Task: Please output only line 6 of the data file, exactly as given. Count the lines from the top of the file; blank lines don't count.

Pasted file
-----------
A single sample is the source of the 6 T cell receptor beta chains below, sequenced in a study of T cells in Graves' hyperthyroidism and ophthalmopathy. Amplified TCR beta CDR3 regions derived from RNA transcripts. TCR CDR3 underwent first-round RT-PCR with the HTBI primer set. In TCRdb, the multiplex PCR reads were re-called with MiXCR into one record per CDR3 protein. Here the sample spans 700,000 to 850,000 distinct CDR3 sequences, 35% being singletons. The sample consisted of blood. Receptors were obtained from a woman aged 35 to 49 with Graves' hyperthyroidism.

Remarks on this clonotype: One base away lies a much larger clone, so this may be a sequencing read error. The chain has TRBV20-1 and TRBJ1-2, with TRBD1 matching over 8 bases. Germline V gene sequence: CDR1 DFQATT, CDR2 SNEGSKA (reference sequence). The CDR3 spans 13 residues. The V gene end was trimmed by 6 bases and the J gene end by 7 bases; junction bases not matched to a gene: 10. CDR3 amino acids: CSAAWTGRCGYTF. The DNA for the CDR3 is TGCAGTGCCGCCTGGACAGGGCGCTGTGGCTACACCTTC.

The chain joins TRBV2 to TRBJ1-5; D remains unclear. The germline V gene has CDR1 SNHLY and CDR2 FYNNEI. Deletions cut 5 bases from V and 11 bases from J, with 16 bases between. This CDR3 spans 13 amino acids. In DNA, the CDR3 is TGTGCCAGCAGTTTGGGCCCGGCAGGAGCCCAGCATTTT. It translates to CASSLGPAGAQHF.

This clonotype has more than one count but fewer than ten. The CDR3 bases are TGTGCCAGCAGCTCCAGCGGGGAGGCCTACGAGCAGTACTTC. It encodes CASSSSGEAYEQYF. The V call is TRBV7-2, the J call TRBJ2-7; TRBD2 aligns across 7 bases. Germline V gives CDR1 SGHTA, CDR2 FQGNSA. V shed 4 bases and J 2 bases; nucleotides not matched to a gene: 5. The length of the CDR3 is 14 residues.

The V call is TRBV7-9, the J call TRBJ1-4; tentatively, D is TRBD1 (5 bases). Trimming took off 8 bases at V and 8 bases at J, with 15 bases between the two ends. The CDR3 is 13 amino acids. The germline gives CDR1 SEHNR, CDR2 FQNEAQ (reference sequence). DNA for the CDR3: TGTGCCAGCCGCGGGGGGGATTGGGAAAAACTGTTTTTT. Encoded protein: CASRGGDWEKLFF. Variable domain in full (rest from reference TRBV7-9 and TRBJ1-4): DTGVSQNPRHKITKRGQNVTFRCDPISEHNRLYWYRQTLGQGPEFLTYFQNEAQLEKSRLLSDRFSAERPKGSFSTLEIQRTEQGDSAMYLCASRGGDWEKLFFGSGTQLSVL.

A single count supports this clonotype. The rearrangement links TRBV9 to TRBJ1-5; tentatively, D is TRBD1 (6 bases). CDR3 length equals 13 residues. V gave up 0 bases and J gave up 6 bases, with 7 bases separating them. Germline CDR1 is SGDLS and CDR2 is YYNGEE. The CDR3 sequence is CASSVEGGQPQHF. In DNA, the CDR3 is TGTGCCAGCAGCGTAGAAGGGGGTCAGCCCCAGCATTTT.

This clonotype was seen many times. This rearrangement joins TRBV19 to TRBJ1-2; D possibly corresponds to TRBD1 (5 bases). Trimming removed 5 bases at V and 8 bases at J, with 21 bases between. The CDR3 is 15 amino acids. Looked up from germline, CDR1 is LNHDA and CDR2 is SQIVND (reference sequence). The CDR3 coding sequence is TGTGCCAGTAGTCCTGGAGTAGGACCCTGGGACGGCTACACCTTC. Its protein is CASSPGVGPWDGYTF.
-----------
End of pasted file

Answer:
A single count supports this clonotype. The rearrangement links TRBV9 to TRBJ1-5; tentatively, D is TRBD1 (6 bases). CDR3 length equals 13 residues. V gave up 0 bases and J gave up 6 bases, with 7 bases separating them. Germline CDR1 is SGDLS and CDR2 is YYNGEE. The CDR3 sequence is CASSVEGGQPQHF. In DNA, the CDR3 is TGTGCCAGCAGCGTAGAAGGGGGTCAGCCCCAGCATTTT.